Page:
This explanation has probably been independently 'rediscovered' many times, and it is unlikely to be able to point to a particular origin.
Ackroyd says in 'Babinsky's Demonstration: The Theory of Flight and Its Historical Background' (Journal of Aeronautical History, 2015):
Imagine that two adjacent air elements ... A and B ... are about to
reach the aerofoil’s nose. Element A passes above the aerofoil whilst
element B passes beneath. Eventually element A reaches the aerofoil’s
tail or trailing edge and element B, according to this argument, must
reach the tail at the same time so as to regain its position adjacent
to element A ... this flawed explanation of flight has survived and
still enjoys wide belief, probably because it has the appeal of
simplicity. Its origin now seems to be lost in the mists of time
although it may be that its use in aircrew training manuals gained for
it a popularity which extended to school textbooks and even the
occasional British A Level examination paper.
Some sources say this explanation is sometimes used in flight training manuals.
The above explanation is extremely wide-spread. It can be found
in many textbooks and, to my knowledge, it is also used in the
RAF's instruction manuals.
Source: Holger Babinsky (2003). How do wings work?. Phys. Educ. Vol. 38. p.498.
Ballow speaking about his experience when learning from Air Force training manuals while a member of the Nevada Air National Guard:
The training covered the theory of flight as outlined and explained in
the Air Force Training Manual [...] Lift is generated by the air
passing over the wing. since the upper surface of the wing is curved
and the lower surface is straight, the air passing over the upper
surface of the wing has farther to travel, and so it is thinned out.
Source: Tom Ballow (2005). The New Science of Flight and Movement. p.13.
Discussion on the r/flying subreddit:
DPE used the 'equal transit time theory' of lift as the correct way to explain lift. What do?
Posts on Aviation Stack Exchange:
Why is the wrong explanation of “air travels a longer distance and creates a lift” so popular?
Principle of aerodynamic lift: are misconceptions also taught in flight schools?
Here are some specific instances of where the "equal transit-time" argument is used.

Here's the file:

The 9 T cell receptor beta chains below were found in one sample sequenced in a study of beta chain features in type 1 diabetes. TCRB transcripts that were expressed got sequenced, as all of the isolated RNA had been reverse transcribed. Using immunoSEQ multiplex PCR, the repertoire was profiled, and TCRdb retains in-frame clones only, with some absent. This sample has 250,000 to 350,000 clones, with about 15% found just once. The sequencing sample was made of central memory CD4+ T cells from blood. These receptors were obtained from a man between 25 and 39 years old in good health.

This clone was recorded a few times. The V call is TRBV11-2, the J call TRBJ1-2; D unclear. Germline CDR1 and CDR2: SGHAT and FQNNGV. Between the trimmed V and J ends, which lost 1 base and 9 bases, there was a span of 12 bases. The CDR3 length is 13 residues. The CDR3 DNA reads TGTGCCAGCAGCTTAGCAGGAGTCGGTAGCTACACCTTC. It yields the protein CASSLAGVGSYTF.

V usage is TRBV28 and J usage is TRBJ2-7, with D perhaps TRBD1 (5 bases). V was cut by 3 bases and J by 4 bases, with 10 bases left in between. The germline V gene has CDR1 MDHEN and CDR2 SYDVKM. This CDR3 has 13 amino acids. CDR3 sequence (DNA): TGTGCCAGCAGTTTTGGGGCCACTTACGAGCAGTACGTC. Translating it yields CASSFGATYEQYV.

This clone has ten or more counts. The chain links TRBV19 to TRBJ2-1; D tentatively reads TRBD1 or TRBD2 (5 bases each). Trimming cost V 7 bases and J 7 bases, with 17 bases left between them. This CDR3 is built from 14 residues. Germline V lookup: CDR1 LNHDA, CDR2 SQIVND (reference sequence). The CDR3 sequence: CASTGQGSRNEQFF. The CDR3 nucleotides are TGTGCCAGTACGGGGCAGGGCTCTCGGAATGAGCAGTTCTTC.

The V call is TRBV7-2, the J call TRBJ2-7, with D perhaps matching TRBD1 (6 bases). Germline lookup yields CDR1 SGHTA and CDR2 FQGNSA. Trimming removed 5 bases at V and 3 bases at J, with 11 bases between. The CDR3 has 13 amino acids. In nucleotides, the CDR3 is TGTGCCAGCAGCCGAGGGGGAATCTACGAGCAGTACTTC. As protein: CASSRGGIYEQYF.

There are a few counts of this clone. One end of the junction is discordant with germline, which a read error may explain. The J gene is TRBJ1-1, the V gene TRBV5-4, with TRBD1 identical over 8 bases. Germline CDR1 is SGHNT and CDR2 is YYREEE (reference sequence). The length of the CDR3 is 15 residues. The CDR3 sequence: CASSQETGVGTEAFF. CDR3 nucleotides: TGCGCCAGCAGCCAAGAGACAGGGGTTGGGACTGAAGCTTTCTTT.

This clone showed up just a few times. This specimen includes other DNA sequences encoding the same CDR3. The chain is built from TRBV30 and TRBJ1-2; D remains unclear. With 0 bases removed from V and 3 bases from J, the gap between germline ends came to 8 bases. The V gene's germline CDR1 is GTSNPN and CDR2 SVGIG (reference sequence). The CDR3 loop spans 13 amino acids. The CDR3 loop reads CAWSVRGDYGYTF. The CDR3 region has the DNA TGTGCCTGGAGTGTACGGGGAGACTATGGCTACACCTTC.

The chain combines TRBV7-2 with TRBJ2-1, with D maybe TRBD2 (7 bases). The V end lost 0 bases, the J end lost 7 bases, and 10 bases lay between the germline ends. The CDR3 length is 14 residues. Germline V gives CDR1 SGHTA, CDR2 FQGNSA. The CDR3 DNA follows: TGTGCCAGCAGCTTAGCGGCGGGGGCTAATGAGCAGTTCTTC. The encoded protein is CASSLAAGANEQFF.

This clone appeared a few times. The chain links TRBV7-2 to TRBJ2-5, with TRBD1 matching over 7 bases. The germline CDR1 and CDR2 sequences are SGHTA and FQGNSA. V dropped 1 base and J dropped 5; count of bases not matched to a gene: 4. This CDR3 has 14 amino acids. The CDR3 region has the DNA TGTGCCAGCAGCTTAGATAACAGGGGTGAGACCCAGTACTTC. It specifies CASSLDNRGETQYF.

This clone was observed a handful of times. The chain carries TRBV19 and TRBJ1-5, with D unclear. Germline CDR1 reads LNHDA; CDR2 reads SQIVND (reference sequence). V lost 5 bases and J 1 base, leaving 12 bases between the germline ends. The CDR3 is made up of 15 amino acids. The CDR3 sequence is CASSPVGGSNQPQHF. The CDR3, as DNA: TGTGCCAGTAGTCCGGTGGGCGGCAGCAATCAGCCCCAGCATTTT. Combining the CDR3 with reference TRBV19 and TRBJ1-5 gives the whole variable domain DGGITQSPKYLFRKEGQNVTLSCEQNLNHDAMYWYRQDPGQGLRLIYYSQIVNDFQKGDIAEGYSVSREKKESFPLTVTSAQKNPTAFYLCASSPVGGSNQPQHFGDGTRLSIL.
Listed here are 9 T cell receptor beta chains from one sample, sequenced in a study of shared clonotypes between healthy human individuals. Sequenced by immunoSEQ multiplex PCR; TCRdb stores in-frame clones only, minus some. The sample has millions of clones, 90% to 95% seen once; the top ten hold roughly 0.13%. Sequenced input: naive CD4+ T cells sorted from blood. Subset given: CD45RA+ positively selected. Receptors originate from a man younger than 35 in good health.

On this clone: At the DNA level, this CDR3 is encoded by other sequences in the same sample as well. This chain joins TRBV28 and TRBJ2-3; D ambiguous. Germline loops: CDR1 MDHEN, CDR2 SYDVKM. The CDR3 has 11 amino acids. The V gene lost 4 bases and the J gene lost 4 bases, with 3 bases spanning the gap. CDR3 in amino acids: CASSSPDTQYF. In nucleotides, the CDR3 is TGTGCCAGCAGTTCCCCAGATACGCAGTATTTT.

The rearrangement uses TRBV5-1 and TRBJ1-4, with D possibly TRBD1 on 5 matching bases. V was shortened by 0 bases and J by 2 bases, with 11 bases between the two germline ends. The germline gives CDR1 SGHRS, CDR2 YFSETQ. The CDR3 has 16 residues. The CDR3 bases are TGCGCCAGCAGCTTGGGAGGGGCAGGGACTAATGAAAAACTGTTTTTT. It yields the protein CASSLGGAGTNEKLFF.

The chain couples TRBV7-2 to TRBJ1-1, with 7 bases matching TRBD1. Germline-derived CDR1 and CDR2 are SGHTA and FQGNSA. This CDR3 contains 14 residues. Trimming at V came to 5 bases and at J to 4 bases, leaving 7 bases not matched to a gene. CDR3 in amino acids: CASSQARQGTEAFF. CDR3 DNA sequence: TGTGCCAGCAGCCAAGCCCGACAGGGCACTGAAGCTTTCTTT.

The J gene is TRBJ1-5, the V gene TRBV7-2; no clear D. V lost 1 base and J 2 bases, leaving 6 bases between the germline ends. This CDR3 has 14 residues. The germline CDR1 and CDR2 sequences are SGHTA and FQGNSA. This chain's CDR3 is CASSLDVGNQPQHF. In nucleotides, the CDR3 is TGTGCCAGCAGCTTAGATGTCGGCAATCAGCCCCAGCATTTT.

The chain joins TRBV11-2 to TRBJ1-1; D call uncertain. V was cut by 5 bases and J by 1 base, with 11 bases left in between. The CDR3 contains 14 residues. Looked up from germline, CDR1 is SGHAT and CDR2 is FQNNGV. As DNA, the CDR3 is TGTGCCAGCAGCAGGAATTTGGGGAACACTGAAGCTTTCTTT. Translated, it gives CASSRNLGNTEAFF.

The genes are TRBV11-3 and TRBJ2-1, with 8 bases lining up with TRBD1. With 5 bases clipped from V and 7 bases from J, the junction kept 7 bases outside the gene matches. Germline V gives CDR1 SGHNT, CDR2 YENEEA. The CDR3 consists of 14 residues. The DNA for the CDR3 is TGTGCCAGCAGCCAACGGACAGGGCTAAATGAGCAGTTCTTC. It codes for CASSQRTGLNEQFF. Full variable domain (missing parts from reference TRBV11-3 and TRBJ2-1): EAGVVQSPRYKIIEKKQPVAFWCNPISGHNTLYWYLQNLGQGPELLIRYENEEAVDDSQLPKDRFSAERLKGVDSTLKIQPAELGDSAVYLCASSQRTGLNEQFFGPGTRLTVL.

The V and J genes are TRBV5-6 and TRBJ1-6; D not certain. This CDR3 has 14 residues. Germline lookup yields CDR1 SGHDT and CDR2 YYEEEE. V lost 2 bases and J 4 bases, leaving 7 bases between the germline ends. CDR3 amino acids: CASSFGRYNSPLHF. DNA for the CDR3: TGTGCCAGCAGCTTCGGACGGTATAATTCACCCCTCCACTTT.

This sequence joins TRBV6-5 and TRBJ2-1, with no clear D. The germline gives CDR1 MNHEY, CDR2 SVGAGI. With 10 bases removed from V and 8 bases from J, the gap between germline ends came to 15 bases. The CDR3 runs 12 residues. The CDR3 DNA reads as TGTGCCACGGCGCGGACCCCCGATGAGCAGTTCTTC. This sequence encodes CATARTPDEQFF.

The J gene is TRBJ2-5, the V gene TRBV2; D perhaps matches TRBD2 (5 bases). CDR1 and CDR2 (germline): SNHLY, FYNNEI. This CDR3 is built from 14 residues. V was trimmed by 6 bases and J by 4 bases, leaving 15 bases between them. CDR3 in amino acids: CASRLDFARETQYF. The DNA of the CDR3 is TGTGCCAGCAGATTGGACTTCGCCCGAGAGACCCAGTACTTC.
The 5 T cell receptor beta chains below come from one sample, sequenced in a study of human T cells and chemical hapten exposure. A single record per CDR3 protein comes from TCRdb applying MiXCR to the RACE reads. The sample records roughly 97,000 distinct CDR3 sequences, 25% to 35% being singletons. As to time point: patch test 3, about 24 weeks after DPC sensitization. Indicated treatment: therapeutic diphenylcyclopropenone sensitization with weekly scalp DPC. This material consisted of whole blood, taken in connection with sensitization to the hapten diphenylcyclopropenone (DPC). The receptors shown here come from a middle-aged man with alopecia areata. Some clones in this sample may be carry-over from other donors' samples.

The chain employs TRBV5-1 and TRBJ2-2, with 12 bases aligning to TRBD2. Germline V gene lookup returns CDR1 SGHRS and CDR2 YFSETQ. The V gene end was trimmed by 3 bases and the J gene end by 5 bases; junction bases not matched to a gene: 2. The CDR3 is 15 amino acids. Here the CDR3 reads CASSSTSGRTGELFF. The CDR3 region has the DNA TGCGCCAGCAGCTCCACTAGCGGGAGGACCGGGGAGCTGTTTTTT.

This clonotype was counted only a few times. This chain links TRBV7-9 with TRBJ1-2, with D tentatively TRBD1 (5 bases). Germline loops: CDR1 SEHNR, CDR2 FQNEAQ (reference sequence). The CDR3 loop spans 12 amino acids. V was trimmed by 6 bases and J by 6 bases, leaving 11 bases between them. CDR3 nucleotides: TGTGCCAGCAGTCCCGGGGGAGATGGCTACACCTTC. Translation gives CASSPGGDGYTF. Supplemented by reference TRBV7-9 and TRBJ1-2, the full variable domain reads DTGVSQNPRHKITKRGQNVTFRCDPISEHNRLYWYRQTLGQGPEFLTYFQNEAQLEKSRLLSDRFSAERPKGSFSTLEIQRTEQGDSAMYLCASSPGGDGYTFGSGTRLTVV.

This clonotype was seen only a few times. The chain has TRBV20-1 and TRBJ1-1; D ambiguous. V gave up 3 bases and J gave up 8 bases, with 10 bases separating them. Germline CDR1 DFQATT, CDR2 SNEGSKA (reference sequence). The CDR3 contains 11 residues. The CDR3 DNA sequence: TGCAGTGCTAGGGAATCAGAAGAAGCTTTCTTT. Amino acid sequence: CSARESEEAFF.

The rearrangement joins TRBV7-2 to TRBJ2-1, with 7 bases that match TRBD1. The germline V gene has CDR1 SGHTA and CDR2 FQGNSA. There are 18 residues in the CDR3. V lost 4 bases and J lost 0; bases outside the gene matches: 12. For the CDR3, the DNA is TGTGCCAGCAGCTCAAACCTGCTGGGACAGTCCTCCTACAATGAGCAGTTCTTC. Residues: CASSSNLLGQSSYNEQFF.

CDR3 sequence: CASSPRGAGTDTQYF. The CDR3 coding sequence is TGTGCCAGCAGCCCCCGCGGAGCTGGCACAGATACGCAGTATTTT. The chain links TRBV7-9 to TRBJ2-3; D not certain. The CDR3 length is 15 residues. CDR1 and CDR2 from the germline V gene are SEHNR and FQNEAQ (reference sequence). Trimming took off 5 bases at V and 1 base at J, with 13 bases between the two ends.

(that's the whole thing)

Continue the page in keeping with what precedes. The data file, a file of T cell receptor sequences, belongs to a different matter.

The distance over the top of the blade with the angle of attack is
greater than the distance along the bottom surface of the rotor blade.
Air molecules that pass over the top must move faster than those
passing under the bottom to meet at the same time along the trailing
Source: Federal Aviation Administration (2012). Helicopter Instructor's Handbook, Chapter 3 Aerodynamics of Flight. p.2.
The shape of a wing looks like an elongated water drop laying on its
side ... Usually the top is curved more than the bottom making the
upper surface slightly longer than the bottom. Since air passing over
the top and bottom must reach the rear of the wing at the same time,
the air passing over the top must not only travel faster, but also changes direction
and is deflected downward.
Source: DoD 101 - An Introduction to the Military, Aircraft for Amateurs
The next examples are from older journal papers.
This acceleration of the particles over the top side of "the shape"
will hasten the upper air-particles toward the trailing edge, so as to
make them "join up" with their immediate bottomside neighbors, from
which they were separated at the leading edge. Particle pairs thus hit
the leading edge together, are separated, and yet arrive at the
trailing edge together—although the topside particle had to travel
much faster to do so.
Source: Norwood Russell Hanson (1965). Aristotle (And Others) on Motion through Air. The Review of Metaphysics, Vol. 19, No. 1.
If we consider a wing passing through stationary air, the principal
effect on the air is the downward thrust. To the approximation that
this is the only net effect, the time required for passage over and
under the wing is the same. The air above must therefore be traveling
faster (relative to the wing) to keep up with the lower streamlines.
Source: Robert P. Bauman and Rolf Schwaneberg (1994). Interpretation of Bernoulli’s equation. The Physics Teacher Vol. 32. p.485.
As for why "equal transit-time" ever had to be invoked.
I could not find any physical justifications for it, perhaps its surface level intuitiveness stems from being conflated with some kind of continuity equation/condition, almost as if air parcels split at the leading edge, must rejoin at the trailing edge otherwise there would be a "build up of air" on the side with the longer path (the "equal transit-time" requirement is of course not necessary to avoid this). This Quora question seems to suggest there is some confusion related to this: Why continuity equation must be followed by aerofoil?